No cooking involved in this recipe for homemade ice cream using just cream, sugar, and…
The History of Ice Cream
Legend has it…
Legend has all sorts of fanciful stories about Marco Polo bringing ice cream from China and Catherine de’ Medici introducing it to France and King Charles I having his own personal ice cream maker; all wonderful stories, but sadly there is not a scrap of historical evidence to back up any of these legends. Marco Polo didn’t introduce either ice cream or pasta to Europe and worse still, he probably never even went to China. Most of these myths seem to have been introduced by the Victorians.
The earliest evidence of anything approaching ice cream being made was in China in the Tang period (A.D. 618-907). Buffalo, cows’, and goats’ milk was heated and allowed to ferment. This ‘yogurt’ was then mixed with flour for thickening, camphor (yes camphor!) for flavor, and ‘refrigerated’ before being served. King Tang of Shang had a staff of 2,271 people which included 94 ice-men.
Early methods of freezing food…
The early methods of freezing food need some explanation. Freezing of foods was achieved by mixing salt with ice. Mixing salt with ice reduces the freezing point and it is quite easy to achieve temperatures lower than -14C. Just who discovered the process is unknown, but it was probably invented by the Chinese. It was written in India in the 4th century, and the first technical description of ice-making using various salts was by an Arab medical historian Ibn Abu Usaybi (A.D. 1230-1270).
But the process did not arrive in Europe until 1503, in Italy where it was considered a chemist’s party trick, using various acids, water, and salts. However, it was not used for food until water ices (sorbets) appeared in the 1660s in Naples, Florence, Paris, and Spain. Later in 1664 ices made with sweetened milk first appeared in Naples.
In the UK…
In this country, Ice Cream was served at a banquet for the Feast of St. George at Windsor Castle in 1671. It was such a rare and exotic dish that only the guests on King Charles II’s table had ‘one plate of white strawberries and one plate of iced cream.’ All the other guests had to watch and marvel at what the Royal table was eating.
Such was the interest and demand for ice cream that wealthy people built ice houses on their estates. Ice, ‘farmed’ in winter from lakes, ponds and rivers were stored under straw and bark, until the summer when it was used for cooling drinks, making water ices and ‘iced creams’. The ice was of such poor quality that it was never actually put in food, it was only ever used to chill and freeze food and drinks.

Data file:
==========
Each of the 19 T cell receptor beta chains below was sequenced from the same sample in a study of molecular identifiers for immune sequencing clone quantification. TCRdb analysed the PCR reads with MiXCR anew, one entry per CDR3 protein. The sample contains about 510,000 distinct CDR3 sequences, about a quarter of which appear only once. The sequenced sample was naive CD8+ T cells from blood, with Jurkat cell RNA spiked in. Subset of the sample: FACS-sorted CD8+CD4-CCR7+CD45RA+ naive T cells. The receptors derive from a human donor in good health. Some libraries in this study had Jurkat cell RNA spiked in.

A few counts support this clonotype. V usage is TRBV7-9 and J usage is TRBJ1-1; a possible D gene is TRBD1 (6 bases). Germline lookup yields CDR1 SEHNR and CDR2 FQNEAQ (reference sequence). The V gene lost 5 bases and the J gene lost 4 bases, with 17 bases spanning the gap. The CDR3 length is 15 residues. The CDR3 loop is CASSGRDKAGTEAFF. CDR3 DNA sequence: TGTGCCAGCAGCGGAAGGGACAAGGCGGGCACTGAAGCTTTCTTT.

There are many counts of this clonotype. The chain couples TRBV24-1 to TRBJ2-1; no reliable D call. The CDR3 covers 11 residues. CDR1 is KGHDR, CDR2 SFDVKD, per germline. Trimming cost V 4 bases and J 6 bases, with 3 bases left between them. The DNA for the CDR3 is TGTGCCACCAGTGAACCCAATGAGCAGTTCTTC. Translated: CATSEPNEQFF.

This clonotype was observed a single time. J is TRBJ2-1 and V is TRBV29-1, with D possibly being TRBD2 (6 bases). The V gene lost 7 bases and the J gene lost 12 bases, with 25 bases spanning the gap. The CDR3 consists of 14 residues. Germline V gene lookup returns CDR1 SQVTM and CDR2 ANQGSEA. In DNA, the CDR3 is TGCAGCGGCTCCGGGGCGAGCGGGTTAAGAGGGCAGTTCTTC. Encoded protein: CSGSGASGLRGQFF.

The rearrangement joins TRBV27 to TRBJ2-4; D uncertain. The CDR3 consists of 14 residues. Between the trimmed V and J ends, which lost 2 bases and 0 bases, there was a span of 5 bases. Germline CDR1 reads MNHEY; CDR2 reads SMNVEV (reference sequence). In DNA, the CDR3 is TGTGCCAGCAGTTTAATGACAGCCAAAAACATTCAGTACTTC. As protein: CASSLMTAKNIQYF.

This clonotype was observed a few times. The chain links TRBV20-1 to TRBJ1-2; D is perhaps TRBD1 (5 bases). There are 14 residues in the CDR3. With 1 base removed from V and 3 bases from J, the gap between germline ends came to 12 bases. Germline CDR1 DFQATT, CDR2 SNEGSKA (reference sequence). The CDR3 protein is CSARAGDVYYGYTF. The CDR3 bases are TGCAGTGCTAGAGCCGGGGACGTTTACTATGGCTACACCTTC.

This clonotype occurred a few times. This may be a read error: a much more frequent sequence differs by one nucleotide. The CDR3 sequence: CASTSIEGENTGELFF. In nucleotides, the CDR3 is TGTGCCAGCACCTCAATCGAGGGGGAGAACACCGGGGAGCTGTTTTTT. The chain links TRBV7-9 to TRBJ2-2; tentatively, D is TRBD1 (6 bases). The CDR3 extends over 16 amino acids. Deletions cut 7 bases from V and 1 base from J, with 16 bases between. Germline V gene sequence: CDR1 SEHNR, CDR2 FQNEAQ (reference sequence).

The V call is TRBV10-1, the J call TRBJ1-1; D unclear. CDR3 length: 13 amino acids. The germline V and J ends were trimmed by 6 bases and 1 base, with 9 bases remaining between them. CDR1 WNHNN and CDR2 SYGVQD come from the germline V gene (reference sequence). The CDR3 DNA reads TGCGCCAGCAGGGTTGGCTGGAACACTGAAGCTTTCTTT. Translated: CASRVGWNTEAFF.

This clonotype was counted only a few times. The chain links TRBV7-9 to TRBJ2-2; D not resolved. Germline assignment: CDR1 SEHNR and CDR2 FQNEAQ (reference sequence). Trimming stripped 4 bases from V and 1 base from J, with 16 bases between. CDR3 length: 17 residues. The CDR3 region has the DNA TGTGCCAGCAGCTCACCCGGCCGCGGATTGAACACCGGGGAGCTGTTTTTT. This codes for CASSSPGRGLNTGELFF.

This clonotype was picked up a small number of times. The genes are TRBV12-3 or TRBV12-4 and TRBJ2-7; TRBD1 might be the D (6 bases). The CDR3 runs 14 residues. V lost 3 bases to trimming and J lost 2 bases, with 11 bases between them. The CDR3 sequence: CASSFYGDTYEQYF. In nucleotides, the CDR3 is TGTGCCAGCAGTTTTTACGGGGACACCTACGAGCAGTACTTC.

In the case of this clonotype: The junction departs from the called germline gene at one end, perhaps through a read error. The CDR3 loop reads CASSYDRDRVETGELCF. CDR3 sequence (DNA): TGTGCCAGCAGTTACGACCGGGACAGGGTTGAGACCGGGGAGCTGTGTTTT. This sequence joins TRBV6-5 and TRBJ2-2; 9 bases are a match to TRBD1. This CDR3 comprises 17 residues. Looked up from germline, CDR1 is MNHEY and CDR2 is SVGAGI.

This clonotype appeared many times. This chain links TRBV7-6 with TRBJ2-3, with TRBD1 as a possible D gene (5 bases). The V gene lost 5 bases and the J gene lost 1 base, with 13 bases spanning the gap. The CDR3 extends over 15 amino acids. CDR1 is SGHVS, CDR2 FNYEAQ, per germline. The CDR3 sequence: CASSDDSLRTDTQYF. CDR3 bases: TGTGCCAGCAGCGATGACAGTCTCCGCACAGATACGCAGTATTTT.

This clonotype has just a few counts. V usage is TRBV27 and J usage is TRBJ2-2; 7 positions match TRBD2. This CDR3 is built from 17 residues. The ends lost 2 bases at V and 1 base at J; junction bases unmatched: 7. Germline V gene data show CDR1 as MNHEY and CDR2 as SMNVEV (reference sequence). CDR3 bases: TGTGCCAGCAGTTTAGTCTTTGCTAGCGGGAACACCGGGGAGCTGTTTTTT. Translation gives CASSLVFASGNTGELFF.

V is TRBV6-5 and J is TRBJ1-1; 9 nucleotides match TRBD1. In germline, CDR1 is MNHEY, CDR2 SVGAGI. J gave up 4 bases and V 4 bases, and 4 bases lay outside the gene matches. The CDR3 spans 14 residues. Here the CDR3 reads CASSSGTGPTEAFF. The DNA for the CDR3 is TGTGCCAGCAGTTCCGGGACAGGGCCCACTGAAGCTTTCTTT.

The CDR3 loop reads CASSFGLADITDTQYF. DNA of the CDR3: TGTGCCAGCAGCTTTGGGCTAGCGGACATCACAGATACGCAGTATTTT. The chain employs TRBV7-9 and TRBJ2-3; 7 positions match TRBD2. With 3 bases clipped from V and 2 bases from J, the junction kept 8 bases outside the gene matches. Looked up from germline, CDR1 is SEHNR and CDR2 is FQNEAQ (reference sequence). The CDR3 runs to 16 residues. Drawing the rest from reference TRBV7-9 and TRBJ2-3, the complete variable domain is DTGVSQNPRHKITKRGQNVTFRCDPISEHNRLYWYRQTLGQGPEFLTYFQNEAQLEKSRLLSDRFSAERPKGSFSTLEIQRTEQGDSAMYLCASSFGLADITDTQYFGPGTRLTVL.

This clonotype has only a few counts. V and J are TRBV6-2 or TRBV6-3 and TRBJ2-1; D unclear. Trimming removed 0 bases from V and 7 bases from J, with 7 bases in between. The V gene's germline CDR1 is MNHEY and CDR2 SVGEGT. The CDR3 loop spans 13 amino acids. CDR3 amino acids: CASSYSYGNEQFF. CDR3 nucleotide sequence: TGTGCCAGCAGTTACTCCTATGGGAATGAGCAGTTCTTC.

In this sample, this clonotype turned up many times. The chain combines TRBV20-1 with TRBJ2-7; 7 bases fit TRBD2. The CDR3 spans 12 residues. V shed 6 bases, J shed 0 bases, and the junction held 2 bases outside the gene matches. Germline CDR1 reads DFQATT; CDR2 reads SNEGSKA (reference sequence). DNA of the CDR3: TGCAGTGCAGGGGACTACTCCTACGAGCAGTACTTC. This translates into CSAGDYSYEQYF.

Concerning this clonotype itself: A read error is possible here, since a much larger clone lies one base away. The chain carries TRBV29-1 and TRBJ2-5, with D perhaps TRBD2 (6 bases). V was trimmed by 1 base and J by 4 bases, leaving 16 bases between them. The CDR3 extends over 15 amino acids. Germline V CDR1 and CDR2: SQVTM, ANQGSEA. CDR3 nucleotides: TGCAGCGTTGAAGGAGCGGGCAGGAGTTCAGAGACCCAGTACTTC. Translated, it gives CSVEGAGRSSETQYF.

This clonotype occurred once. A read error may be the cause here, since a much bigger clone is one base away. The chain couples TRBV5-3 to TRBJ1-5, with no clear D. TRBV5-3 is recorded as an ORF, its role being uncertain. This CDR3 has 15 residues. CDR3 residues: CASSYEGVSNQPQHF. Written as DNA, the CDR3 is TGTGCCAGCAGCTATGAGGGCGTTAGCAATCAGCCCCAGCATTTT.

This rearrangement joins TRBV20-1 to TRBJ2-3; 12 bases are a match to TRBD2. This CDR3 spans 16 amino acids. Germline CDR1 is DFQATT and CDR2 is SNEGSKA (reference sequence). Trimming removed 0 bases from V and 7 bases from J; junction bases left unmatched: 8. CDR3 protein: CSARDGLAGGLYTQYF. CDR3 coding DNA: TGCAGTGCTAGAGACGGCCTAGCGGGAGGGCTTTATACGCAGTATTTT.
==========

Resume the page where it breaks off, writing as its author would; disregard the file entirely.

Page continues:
Ice cream making was a closely guarded secret and the knowledge of how to make it would have been a meal ticket for life, which is why the first recipe in English did not appear until 1718.
The technique of making custard-based ice cream using egg yolks started in France around the middle of the 18th century and this is the origin of custard-based ice cream. The Americans had to wait until 1800 to get their first taste of ice cream.
The introduction of the ice cream machine
In the 19th century, ice cream manufacture was simplified with the introduction of the ice cream machine in 1843 in both England and America. This consisted of a wooden bucket that was filled with ice and salt and had a handle that rotated. The central metal container, containing the ice cream was surrounded by the salt and ice mixture. This churning produced ice cream with an even, smooth texture. Previously it was made in a pewter pot kept in a bucket of ice and salt and had to be regularly hand stirred and scraped from the side of the pewter pots with a ‘paddle’ which is a sort of miniature spade on a long handle.
The key factor in the manufacture of ice cream was ice. Where was it to come from? In the early 19th century importation of ice started from Norway, Canada and America, this made ice cream readily available to the general public in the UK. Ice was shipped into London and other major ports and taken in canal barges down the canals, to be stored in ice houses, from where it was sold to ice cream makers. This burgeoning ice cream industry, run mainly by Italians, started the influx of workers from southern Italy and the Ticino area of Switzerland to England.
In London, they lived in the most appalling conditions in and around the Holborn area. The huge ice house pits built near Kings Cross by Carlo Gatti in the 1850s, where he stored the ice he shipped to England from Norway, are still there and have recently been opened to the public at The London Canal Museum.
The advent of mechanical refrigeration using electricity and gas, at the end of the last century, is what made the ice cream industry what it is today. No longer were huge quantities of ice necessary and it was now possible to transport and store ice cream. Previously ice cream had to be eaten within a few hours of it being made as it required too much ice to keep it frozen. Ice cream quickly became a mass-market product and many of the old flavors became best sellers. It is interesting to point out that most of the flavors heralded as ‘new inventions’ by go-go chefs, can all be found in the history of ice cream.
By Robin Weir
Co-author of Ices – The Definitive Guide